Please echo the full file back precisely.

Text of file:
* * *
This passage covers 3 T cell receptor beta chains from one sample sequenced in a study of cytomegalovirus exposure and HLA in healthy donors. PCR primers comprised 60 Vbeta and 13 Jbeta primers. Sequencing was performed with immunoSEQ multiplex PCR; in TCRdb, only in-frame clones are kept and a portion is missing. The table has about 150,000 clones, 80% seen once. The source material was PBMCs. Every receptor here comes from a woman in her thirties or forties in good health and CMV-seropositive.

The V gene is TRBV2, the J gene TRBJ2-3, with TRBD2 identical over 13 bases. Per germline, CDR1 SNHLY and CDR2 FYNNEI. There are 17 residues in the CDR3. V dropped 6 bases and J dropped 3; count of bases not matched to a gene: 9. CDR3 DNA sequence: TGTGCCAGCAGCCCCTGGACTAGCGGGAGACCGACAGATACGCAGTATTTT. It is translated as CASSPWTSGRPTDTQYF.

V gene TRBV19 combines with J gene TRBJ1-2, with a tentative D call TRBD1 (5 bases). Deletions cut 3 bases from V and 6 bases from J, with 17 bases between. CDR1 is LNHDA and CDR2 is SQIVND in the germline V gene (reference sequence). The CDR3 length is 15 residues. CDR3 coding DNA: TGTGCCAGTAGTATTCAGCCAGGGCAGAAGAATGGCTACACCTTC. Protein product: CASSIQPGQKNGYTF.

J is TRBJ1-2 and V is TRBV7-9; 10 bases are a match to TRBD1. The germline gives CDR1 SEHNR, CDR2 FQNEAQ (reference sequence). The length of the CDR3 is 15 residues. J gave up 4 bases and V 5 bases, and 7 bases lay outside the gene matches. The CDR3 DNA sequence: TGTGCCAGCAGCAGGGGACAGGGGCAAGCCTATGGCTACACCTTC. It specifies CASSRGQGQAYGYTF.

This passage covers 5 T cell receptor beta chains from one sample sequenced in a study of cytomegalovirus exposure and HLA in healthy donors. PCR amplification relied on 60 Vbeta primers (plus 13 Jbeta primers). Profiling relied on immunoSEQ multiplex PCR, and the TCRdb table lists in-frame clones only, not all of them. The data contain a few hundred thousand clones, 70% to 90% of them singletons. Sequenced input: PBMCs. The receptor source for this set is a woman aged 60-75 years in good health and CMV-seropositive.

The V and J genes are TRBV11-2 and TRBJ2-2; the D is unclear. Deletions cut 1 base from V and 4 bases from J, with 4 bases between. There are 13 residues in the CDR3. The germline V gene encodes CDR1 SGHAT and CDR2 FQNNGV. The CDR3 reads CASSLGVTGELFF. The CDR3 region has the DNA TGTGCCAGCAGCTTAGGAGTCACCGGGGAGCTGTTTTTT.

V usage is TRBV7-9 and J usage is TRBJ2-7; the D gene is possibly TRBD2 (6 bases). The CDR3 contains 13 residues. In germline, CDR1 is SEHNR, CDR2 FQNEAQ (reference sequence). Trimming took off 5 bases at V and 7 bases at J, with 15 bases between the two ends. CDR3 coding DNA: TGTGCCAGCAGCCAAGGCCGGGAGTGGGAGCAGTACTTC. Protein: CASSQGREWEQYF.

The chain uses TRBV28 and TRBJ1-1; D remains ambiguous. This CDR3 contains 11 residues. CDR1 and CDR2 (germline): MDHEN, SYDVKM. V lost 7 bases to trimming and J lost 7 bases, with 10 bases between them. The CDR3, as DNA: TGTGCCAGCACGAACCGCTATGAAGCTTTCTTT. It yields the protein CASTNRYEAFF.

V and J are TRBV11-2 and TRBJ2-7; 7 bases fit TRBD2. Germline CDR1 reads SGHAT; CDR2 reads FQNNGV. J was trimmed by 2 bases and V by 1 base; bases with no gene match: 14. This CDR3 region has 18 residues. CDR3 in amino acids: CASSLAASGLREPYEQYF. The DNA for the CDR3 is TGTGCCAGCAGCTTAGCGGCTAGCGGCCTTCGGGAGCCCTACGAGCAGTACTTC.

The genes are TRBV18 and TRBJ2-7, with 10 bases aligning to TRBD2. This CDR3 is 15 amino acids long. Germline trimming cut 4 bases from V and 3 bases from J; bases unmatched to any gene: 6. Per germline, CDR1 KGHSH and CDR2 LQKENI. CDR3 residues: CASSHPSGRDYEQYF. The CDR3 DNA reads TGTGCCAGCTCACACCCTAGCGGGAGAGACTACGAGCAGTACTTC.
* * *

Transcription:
This passage covers 3 T cell receptor beta chains from one sample sequenced in a study of cytomegalovirus exposure and HLA in healthy donors. PCR primers comprised 60 Vbeta and 13 Jbeta primers. Sequencing was performed with immunoSEQ multiplex PCR; in TCRdb, only in-frame clones are kept and a portion is missing. The table has about 150,000 clones, 80% seen once. The source material was PBMCs. Every receptor here comes from a woman in her thirties or forties in good health and CMV-seropositive.

The V gene is TRBV2, the J gene TRBJ2-3, with TRBD2 identical over 13 bases. Per germline, CDR1 SNHLY and CDR2 FYNNEI. There are 17 residues in the CDR3. V dropped 6 bases and J dropped 3; count of bases not matched to a gene: 9. CDR3 DNA sequence: TGTGCCAGCAGCCCCTGGACTAGCGGGAGACCGACAGATACGCAGTATTTT. It is translated as CASSPWTSGRPTDTQYF.

V gene TRBV19 combines with J gene TRBJ1-2, with a tentative D call TRBD1 (5 bases). Deletions cut 3 bases from V and 6 bases from J, with 17 bases between. CDR1 is LNHDA and CDR2 is SQIVND in the germline V gene (reference sequence). The CDR3 length is 15 residues. CDR3 coding DNA: TGTGCCAGTAGTATTCAGCCAGGGCAGAAGAATGGCTACACCTTC. Protein product: CASSIQPGQKNGYTF.

J is TRBJ1-2 and V is TRBV7-9; 10 bases are a match to TRBD1. The germline gives CDR1 SEHNR, CDR2 FQNEAQ (reference sequence). The length of the CDR3 is 15 residues. J gave up 4 bases and V 5 bases, and 7 bases lay outside the gene matches. The CDR3 DNA sequence: TGTGCCAGCAGCAGGGGACAGGGGCAAGCCTATGGCTACACCTTC. It specifies CASSRGQGQAYGYTF.

This passage covers 5 T cell receptor beta chains from one sample sequenced in a study of cytomegalovirus exposure and HLA in healthy donors. PCR amplification relied on 60 Vbeta primers (plus 13 Jbeta primers). Profiling relied on immunoSEQ multiplex PCR, and the TCRdb table lists in-frame clones only, not all of them. The data contain a few hundred thousand clones, 70% to 90% of them singletons. Sequenced input: PBMCs. The receptor source for this set is a woman aged 60-75 years in good health and CMV-seropositive.

The V and J genes are TRBV11-2 and TRBJ2-2; the D is unclear. Deletions cut 1 base from V and 4 bases from J, with 4 bases between. There are 13 residues in the CDR3. The germline V gene encodes CDR1 SGHAT and CDR2 FQNNGV. The CDR3 reads CASSLGVTGELFF. The CDR3 region has the DNA TGTGCCAGCAGCTTAGGAGTCACCGGGGAGCTGTTTTTT.

V usage is TRBV7-9 and J usage is TRBJ2-7; the D gene is possibly TRBD2 (6 bases). The CDR3 contains 13 residues. In germline, CDR1 is SEHNR, CDR2 FQNEAQ (reference sequence). Trimming took off 5 bases at V and 7 bases at J, with 15 bases between the two ends. CDR3 coding DNA: TGTGCCAGCAGCCAAGGCCGGGAGTGGGAGCAGTACTTC. Protein: CASSQGREWEQYF.

The chain uses TRBV28 and TRBJ1-1; D remains ambiguous. This CDR3 contains 11 residues. CDR1 and CDR2 (germline): MDHEN, SYDVKM. V lost 7 bases to trimming and J lost 7 bases, with 10 bases between them. The CDR3, as DNA: TGTGCCAGCACGAACCGCTATGAAGCTTTCTTT. It yields the protein CASTNRYEAFF.

V and J are TRBV11-2 and TRBJ2-7; 7 bases fit TRBD2. Germline CDR1 reads SGHAT; CDR2 reads FQNNGV. J was trimmed by 2 bases and V by 1 base; bases with no gene match: 14. This CDR3 region has 18 residues. CDR3 in amino acids: CASSLAASGLREPYEQYF. The DNA for the CDR3 is TGTGCCAGCAGCTTAGCGGCTAGCGGCCTTCGGGAGCCCTACGAGCAGTACTTC.

The genes are TRBV18 and TRBJ2-7, with 10 bases aligning to TRBD2. This CDR3 is 15 amino acids long. Germline trimming cut 4 bases from V and 3 bases from J; bases unmatched to any gene: 6. Per germline, CDR1 KGHSH and CDR2 LQKENI. CDR3 residues: CASSHPSGRDYEQYF. The CDR3 DNA reads TGTGCCAGCTCACACCCTAGCGGGAGAGACTACGAGCAGTACTTC.